Discussion in 'General Electronics Chat' started by janjan22, Jul 19, 2016.

1. ### janjan22 Thread Starter New Member

Jun 10, 2015
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Hi,

I'm looking at amplifier behavior for different loads. In LTSpice I made a simulation of an audio amplifier (attached schematic) with a capacitor load of 100nF. I was expecting that the output voltage (yellow waveform/circle on schematic) across the capacitor would lag behind the output voltage (blue waveform/circle) of the voltage amplification stage.

In the plot these voltages are shown, including the current flowing (green waveform/arrow in schematic) in and out of the capacitor and the gate source voltage (red waveform/circles in schematic) of the N-FET (U2). Clearly it is seen that the gate source voltage on this N-FET (U2) leads the output voltage and is maximum when the output voltage is zero. But why is the gate source voltage of this N-FET maximum at this point and why there is no phase lag of the output voltage? Probably there is an error in my thinking. Appreciate any help.

2. ### Jony130 AAC Fanatic!

Feb 17, 2009
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I'm not sure if I understand you correctly. How can it be any phase shift between N-FET source voltage and voltage across capacitor ?
If N-FET source voltage is equal to capacitor voltage and N-FET work as a voltage follower . Also do not forget about R12 and R15 and N-FET input capacitance. At firs try R12 = R15 = 10Ω and see the result.

3. ### janjan22 Thread Starter New Member

Jun 10, 2015
14
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What my question basically comes down to is that I would expect that the voltage on the load capacitance would lag behind the output voltage of the voltage amplification stage (blue circle in schematic). However from the plots it can be seen they are in phase (blue and yellow waveform)?

4. ### ronv AAC Fanatic!

Nov 12, 2008
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There probably is some phase shift from the blue circle to the red ones. It is just very small.

5. ### Veracohr Well-Known Member

Jan 3, 2011
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The voltage on the load capacitor IS the amp output voltage. They're the same point. Put a resistor between them & then you'll see some lag (plus filtering of course).

6. ### Jony130 AAC Fanatic!

Feb 17, 2009
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You will not see any lagging because the output push-pull stage is a low impedance stage and can easily provide current needed to quickly charge/discharge the capacitor. And in capacitor the voltage voltage lags the current. Also between the VAS and the Output stage you have an voltage follower.
So you will see no phase shift at "low frequency".

7. ### janjan22 Thread Starter New Member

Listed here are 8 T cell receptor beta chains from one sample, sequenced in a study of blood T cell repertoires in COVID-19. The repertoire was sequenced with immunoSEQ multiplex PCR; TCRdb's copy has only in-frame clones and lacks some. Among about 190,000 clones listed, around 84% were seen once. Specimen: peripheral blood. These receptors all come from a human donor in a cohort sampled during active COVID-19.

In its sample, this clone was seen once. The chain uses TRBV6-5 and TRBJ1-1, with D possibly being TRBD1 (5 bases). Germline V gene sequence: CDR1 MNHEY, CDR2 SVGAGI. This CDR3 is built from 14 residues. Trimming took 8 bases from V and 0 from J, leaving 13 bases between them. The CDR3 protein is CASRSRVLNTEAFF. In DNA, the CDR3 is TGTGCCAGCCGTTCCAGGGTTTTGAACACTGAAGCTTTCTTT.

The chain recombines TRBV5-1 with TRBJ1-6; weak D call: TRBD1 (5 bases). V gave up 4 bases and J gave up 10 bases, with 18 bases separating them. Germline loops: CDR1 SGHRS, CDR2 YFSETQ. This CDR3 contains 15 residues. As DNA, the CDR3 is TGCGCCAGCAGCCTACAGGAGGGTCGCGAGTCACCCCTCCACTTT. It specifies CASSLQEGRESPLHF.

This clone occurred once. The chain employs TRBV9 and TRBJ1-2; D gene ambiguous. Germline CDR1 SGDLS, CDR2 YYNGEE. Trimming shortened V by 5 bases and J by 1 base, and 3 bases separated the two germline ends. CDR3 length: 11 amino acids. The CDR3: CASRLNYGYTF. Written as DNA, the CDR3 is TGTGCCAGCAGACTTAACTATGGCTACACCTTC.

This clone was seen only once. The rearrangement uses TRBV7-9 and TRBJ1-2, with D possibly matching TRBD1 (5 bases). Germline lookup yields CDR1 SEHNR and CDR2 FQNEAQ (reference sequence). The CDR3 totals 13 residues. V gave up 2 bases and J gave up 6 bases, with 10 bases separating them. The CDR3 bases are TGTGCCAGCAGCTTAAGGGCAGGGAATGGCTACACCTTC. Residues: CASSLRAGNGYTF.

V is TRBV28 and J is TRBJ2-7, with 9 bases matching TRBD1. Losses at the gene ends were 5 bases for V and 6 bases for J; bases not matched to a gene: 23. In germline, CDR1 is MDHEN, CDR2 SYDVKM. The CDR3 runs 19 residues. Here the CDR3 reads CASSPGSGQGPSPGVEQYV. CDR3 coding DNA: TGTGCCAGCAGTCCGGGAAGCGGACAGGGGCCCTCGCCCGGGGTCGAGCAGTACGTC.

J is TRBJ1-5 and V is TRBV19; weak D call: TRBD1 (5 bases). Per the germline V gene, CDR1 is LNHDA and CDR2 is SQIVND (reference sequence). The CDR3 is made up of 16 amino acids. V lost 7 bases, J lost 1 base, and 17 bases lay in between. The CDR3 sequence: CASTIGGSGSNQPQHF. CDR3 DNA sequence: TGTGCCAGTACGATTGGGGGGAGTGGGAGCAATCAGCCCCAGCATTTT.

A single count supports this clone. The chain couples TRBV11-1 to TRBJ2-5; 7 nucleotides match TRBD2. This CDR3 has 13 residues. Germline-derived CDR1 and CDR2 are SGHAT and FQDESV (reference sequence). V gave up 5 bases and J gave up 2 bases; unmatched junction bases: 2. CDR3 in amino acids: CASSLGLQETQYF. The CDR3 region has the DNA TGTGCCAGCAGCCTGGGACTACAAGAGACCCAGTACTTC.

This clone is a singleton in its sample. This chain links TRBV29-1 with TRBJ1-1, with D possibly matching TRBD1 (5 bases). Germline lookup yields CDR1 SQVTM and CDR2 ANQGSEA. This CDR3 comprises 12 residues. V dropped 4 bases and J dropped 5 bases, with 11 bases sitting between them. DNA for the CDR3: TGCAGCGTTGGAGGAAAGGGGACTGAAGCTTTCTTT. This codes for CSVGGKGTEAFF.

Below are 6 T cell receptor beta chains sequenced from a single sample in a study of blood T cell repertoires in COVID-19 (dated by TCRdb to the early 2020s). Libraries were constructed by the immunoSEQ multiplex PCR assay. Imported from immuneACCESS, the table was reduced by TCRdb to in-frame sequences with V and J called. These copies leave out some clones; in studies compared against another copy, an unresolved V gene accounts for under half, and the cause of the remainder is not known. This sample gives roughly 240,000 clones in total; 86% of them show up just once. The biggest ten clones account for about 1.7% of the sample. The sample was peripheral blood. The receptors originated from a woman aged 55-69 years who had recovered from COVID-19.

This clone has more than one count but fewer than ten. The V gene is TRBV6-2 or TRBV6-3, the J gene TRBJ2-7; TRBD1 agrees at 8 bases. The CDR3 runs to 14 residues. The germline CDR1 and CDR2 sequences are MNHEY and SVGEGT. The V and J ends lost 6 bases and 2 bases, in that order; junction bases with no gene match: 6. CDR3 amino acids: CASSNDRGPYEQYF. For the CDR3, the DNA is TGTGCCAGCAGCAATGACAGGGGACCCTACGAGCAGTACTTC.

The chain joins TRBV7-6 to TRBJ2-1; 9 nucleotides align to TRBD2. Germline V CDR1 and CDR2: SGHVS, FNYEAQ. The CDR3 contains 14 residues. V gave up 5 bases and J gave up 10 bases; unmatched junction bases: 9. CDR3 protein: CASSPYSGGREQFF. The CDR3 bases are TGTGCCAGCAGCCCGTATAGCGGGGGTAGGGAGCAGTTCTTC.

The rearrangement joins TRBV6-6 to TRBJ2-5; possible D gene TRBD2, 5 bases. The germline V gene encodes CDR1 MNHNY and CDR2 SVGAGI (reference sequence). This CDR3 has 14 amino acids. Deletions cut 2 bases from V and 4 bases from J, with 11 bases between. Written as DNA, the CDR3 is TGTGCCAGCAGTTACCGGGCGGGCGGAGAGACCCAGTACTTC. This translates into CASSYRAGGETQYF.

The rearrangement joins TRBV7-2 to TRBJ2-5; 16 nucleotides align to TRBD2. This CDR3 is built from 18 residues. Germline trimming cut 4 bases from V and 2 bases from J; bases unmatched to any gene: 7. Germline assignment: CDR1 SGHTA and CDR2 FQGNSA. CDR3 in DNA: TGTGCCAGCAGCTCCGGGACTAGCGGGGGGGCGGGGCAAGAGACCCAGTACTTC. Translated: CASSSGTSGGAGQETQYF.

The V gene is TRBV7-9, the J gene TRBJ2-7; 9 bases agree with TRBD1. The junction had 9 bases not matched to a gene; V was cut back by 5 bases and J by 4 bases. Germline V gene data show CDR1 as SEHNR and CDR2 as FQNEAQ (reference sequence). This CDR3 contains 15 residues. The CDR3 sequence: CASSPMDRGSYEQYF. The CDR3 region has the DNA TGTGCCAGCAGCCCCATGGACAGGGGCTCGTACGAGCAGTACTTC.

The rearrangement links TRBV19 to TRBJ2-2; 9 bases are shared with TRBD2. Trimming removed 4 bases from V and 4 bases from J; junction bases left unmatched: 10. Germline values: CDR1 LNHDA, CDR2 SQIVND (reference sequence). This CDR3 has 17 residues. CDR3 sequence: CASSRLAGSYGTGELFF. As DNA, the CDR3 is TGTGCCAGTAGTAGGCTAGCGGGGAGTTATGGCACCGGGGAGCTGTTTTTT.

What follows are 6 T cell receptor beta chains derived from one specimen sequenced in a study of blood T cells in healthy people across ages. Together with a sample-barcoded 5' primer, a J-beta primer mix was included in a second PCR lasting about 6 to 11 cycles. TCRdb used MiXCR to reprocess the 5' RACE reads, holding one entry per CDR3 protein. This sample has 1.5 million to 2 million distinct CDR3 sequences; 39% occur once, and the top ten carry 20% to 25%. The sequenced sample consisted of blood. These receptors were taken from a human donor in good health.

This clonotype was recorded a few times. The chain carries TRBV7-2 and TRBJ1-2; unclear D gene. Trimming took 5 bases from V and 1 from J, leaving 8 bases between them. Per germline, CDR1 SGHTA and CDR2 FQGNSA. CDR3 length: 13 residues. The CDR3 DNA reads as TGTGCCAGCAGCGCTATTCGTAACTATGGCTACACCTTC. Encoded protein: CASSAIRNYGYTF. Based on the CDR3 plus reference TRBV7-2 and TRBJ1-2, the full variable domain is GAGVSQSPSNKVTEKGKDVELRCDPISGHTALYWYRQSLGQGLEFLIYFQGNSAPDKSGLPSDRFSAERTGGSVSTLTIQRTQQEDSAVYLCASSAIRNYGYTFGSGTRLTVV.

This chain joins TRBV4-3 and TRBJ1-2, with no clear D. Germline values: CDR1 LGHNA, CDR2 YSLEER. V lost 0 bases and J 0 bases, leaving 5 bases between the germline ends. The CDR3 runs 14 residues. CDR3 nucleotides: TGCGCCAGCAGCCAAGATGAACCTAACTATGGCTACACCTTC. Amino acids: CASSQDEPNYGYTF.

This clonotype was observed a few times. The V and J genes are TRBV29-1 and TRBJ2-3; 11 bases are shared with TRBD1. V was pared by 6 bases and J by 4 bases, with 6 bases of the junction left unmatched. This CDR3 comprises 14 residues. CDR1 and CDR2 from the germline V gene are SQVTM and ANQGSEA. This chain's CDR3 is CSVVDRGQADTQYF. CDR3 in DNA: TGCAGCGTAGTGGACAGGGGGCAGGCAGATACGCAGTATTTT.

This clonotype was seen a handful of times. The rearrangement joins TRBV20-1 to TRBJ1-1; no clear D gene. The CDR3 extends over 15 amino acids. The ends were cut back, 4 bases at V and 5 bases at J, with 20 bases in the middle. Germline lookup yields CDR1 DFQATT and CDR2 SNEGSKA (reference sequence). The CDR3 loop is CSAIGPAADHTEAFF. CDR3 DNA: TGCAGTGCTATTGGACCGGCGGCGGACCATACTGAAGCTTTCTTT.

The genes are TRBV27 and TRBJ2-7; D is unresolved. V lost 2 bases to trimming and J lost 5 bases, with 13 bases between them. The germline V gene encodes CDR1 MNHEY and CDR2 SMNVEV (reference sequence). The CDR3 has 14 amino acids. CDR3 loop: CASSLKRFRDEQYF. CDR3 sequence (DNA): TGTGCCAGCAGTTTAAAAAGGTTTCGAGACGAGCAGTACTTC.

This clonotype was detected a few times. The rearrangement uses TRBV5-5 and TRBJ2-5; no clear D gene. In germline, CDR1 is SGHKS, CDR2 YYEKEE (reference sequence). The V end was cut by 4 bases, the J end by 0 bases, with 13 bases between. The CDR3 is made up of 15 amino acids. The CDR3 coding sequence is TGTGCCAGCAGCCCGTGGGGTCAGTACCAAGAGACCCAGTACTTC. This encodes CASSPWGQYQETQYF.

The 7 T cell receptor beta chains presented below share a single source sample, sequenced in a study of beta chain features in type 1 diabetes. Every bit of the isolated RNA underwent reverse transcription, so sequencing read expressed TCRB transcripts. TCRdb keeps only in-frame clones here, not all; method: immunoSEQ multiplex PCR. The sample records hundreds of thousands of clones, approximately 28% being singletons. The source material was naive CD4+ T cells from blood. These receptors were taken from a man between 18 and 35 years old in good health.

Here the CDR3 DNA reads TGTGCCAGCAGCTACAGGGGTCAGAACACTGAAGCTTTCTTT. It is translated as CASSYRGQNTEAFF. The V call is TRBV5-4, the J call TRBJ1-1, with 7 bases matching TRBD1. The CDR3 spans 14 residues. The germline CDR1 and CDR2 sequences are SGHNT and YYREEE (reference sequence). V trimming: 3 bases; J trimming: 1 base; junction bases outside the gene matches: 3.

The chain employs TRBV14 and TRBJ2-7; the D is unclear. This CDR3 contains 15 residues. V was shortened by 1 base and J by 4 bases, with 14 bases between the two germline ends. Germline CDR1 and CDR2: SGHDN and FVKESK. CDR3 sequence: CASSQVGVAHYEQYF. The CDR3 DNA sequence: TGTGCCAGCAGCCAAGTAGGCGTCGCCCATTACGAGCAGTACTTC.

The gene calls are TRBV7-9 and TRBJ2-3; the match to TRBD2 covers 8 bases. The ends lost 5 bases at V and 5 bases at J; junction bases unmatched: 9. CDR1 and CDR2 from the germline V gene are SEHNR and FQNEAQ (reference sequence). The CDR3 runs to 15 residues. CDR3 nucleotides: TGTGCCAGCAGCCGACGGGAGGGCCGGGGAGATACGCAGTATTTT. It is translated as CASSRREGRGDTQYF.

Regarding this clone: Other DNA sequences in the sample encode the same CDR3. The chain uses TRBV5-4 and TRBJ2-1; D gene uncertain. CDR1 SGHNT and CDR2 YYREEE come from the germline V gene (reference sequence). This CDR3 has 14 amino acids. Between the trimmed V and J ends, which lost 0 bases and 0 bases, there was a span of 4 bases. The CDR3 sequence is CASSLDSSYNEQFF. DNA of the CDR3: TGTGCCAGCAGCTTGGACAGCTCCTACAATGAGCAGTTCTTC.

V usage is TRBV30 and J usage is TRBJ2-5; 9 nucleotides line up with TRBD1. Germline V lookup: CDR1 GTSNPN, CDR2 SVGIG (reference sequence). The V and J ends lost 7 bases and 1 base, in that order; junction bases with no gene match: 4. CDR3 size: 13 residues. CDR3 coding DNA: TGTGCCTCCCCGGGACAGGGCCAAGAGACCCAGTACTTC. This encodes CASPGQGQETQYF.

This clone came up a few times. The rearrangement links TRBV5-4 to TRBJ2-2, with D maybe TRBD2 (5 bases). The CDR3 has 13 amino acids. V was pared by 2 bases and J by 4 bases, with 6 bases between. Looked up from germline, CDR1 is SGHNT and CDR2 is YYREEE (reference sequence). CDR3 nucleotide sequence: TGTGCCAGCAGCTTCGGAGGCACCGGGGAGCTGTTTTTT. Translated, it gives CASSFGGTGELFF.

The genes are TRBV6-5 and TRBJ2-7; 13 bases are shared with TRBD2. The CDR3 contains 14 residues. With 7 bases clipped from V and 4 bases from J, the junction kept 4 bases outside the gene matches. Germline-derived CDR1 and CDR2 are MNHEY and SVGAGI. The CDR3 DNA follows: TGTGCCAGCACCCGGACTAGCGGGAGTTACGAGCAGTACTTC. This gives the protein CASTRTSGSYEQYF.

Jun 10, 2015
14
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Thank you all for the answers, I understand it now. One other question I have is why we don't see the 90 degrees phase shift (caused by the compensation capacitor C6) at the output of the amplifier. Thanks

8. ### Jony130 AAC Fanatic!

Feb 17, 2009
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Do you know anything about negative feedback and how the negative feedback change/affects the amplifier frequency response? Also you must distinguish between open loop frequency response and closed loop frequency response.

9. ### janjan22 Thread Starter New Member

Jun 10, 2015
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Yes I mean in the situation when in closed loop. In open loop the 90 degree phase shift from the compensation capacitor can be seen an the output, but not in closed-loop. I wonder why that is?

10. ### Jony130 AAC Fanatic!

Feb 17, 2009
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janjan22 likes this.
11. ### janjan22 Thread Starter New Member

Jun 10, 2015
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The bandwidth increases, I agree with you. I am confused because of the following quote from a book on audio amplifiers:

"In real circuits there will be many poles, but if the roll-off behavior is strongly dominated by a single pole, the stability criteria will be more straightforward to meet. The effects of all other poles can then be lumped together as so-called excess phase. In this case, at the frequency where the gain around the loop has fallen to 0 dB, the phase lag of the dominant pole will be 90 degrees."

So it says (in closed loop) when loop gain is unity then the phase lag of the dominant pole caused by the compensation capacitor is 90 degrees and gives us 90 degrees phase margin. But this 90 degrees phase shift doesn't show on the output, the input and output voltage are in phase?
I would expect to see a 90 degree phase shift between in- and output voltage?

12. ### Jony130 AAC Fanatic!

Feb 17, 2009
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Have you try to plot frequency response for your amplifier ?

13. ### janjan22 Thread Starter New Member

Jun 10, 2015
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Sorry for my late response. Yes I've made a plot from the closed loop gain frequency response. And there it doesn't show the contribution of the dominant pole anymore. This is where i get confused. The dominant pole is there to let the internal open loop gain fall down, so when the loop gain is 0 dB we have enough phase margin to ensure stability. In the theoretical case that the other poles would be far away we have 90 degrees phase margin with dominant pole compensation when the loop gain is 0dB. It means that there is a 90 degree phase shift in the forward path. But at the same time we don't see this 90 degrees anymore when the loop is closed?